Additionally, pro se pleadings must be liberally construed and “held ‘to less stringent standards than formal pleadings drafted by lawyers.'” Fantone v. Latini, 780 F.3d 184 (3d Cir. 2015) (citing Haines v. Kerner, 404 U.S. 519, 520 - 21, 92 S.Ct. 594, 596, 30 L.Ed.2d 652 (1972)); see also Erickson v. Pardus, 551 U.S. 89, 94, 127 S.Ct. 2197, 2200, 167 L.Ed.2d 1081 (2007); Giles v. Kearney, 571 F.3d 318, 322 (3d Cir. 2009). Pro se litigants are to be granted leave to file a curative amended complaint even when a plaintiff does not seek leave to amend, unless such an amendment would be inequitable of futile. See Estate v. Lagano v. Bergen Cnty. Prosecutor's Office, 769 F.3d 850, 861 (3d Cir. 2014). A complaint that sets forth facts which affirmatively demonstrate that the plaintiff has no right to recover is properly dismissed without leave to amend. Grayson v. Mayview State Hosp., 293 F.3d 103, 106 (3d Cir. 2002).

         With this standard in mind, the following is the background to this litigation, as Stockton alleges it.

         III. Allegations of the Amended Complaint

         Ronald Stockton, a state prisoner in the custody of the Pennsylvania Department of Corrections (DOC), is currently confined at SCI-Houtzdale. The events giving rise to this lawsuit occurred while he was housed in SCI-Smithfield's Restricted Housing Unit (RHU). Named as defendants are the following DOC employees: Secretary Wetzel; Superintendent Fisher; Deputy Oliver; Major Myers; Corrections Classification Program Manager (CCPM) Biser; Deputy Whitesal; Lt. Allison; Lt. Bard; Sgt. Miller; Corrections Officer (CO) Willinsky; CO Harper; CO Wilson; CO Barndt; Nurse Melissa Houck; Hearing Examiner (Himes) Amy Himes; and CO Parks. (ECF No. 33, Am. Compl.)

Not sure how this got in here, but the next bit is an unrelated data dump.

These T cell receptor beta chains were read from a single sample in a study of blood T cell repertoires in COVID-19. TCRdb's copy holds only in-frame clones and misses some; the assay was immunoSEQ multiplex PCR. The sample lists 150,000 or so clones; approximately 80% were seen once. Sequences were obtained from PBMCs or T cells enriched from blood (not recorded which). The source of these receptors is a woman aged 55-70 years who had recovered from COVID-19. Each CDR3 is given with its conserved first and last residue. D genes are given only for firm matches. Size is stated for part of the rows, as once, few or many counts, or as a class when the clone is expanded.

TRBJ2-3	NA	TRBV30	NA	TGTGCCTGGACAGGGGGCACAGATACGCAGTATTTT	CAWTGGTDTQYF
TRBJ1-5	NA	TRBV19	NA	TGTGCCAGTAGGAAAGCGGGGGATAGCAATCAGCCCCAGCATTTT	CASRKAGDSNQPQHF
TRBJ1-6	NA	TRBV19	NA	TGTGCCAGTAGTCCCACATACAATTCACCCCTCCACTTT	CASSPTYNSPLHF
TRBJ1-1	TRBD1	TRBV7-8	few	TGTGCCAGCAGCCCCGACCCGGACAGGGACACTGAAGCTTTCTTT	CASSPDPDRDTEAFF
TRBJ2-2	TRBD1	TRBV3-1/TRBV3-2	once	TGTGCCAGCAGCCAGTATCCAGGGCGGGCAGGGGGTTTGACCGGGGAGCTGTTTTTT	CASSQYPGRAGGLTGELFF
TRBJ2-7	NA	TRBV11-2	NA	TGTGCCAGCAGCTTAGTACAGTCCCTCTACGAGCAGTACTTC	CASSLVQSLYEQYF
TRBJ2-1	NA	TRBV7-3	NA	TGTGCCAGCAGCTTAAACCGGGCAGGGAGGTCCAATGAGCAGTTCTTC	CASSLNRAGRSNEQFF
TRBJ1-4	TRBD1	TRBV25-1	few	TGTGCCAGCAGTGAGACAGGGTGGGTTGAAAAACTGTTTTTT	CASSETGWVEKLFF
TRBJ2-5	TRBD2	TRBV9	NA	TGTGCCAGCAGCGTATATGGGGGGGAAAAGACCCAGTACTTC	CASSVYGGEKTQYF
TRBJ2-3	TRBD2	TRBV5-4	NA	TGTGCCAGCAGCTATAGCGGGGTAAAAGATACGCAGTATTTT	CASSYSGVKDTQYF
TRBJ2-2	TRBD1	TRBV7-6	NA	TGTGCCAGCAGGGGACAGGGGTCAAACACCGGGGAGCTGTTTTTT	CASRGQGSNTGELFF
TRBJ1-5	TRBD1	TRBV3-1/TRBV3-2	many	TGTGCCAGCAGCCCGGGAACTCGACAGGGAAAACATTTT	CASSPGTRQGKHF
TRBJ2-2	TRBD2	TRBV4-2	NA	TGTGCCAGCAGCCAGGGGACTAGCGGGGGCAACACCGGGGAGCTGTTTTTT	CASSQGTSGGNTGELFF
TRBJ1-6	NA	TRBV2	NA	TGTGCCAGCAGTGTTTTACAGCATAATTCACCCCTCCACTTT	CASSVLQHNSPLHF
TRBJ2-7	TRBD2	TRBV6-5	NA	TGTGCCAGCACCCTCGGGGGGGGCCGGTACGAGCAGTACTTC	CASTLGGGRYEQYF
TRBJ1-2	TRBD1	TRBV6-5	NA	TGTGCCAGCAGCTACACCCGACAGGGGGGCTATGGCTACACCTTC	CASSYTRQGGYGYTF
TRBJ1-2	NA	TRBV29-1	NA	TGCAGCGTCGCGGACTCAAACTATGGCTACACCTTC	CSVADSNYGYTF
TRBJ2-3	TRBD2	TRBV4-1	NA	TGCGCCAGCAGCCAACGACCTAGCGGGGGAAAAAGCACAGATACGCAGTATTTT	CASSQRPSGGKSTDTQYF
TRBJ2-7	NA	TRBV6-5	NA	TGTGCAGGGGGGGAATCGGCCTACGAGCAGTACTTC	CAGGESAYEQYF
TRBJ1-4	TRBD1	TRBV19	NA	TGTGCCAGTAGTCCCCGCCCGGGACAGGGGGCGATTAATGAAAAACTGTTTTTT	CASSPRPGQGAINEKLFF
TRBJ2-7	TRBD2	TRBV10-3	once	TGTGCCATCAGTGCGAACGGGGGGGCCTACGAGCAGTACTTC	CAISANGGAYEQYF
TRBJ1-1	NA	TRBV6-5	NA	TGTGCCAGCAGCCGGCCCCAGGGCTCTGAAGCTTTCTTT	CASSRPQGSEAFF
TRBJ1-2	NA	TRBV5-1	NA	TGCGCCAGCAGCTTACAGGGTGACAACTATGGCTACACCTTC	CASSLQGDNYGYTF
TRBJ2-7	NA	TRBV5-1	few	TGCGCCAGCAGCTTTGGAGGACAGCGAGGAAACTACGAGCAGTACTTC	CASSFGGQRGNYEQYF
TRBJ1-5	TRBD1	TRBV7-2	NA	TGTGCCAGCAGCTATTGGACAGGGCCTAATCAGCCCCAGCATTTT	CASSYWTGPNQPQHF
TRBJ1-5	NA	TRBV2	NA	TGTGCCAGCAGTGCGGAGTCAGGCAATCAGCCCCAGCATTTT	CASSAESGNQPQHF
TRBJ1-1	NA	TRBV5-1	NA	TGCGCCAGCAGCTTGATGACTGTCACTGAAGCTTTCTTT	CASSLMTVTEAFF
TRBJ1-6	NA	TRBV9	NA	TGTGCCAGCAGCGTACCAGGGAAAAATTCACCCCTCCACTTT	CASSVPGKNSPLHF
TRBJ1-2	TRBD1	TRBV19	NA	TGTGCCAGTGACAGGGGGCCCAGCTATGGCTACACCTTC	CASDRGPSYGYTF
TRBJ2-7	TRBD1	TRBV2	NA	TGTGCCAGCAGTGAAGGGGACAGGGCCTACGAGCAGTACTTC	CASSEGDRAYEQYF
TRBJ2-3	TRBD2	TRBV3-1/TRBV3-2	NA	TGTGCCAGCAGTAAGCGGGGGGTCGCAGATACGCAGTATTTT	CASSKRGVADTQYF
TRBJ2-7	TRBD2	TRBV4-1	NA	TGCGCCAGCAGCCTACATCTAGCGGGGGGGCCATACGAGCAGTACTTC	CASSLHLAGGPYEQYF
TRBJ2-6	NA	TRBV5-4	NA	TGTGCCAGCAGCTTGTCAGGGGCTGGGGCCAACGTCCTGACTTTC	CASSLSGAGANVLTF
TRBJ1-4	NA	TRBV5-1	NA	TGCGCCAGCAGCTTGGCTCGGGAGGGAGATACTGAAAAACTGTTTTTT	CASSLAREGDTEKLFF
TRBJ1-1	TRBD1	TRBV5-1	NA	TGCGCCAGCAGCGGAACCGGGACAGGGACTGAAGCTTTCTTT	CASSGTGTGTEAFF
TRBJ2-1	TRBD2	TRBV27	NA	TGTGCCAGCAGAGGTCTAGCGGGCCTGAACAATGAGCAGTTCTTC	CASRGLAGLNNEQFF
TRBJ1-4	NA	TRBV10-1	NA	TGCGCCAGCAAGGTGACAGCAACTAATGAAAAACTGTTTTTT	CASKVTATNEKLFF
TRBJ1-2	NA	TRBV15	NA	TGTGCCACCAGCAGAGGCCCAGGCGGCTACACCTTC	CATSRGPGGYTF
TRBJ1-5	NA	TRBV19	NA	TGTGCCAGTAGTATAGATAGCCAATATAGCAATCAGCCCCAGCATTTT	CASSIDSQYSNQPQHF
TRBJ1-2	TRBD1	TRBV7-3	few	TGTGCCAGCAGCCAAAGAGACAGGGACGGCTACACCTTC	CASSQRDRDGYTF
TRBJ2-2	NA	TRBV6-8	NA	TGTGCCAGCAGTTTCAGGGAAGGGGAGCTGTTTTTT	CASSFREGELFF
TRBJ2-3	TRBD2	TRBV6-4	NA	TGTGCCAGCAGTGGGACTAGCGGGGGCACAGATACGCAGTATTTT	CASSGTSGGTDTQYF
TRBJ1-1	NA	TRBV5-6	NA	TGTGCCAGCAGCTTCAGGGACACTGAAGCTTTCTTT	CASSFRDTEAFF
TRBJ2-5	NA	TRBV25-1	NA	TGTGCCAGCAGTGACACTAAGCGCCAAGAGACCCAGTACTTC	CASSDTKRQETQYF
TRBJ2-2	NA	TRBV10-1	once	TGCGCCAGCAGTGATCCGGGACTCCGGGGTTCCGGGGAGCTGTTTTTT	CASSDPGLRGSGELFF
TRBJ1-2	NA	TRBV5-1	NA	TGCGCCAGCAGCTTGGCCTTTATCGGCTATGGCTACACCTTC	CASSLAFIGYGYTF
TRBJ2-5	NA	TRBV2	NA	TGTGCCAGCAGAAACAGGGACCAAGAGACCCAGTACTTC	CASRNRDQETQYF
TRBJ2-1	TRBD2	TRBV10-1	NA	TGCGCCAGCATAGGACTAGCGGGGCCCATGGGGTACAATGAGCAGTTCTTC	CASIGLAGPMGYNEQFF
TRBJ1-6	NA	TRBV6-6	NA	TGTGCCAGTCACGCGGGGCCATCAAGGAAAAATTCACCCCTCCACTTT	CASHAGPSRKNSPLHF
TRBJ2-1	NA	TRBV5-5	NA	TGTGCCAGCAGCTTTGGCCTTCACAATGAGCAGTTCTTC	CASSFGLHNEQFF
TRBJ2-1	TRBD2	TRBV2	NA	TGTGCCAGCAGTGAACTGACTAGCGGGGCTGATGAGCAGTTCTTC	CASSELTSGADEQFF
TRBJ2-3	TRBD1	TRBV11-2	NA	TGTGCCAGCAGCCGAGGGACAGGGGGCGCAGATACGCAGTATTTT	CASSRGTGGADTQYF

Plaintiff alleges Defendants retaliated against him because of his legal activities. The retaliation occurred over a three-month period, the last day of September through December 2013. Defendants also conspired to violate his First and Eighth Amendment rights by either assaulting him, failing to protect him from assault, or failing to provide him with medical care. Stockton additionally claims HEX Himes violated his due process rights in connection with two misconduct hearings. (Id.)

         Stockton avers that on September 30, 2013, a day before he was to testify in a matter against the DOC, CO Kanagy (non-defendant) “opened [his] cell door from the bubble at 2:34 to 2:36 p.m. and told [him] from the bubble window to come out of [his] cell so that he can ‘kick [his] ass'” before the hearing. (Id., p. 3 and ECF No. 33-1, p. 1). Stockton wrote to Deputy Whitesal, advising him of the incident and requesting that an allegation of abuse complaint be filed with the DOC. (ECF No. 33-1, p. 1). Deputy Whitesal forwarded Stockton's allegations to Captain Goss (non-defendant) of the Security Office for review as well as Deputy Oliver and Major Myers. (Id.) Stockton does not assert he was physically assaulted or approached by CO Kanagy.

         On November 15, 2013, while housed in the RHU Psychiatric Observation Cell (POC), Stockton was placed in pre-hearing confinement following his receipt of two misconducts: B602771 (use of abusive language toward an employee or their family) and B602772 (threatening an employee, use of abusive language toward employee or their family, refusing to obey an order, and presence in an unauthorized area). (ECF No. 33-1, pp. 7 - 8). The original misconducts were dismissed without prejudice by HEX Himes who allowed the reporting staff member “the opportunity to determine if they wished to resubmit the misconduct for consideration.” (Id.)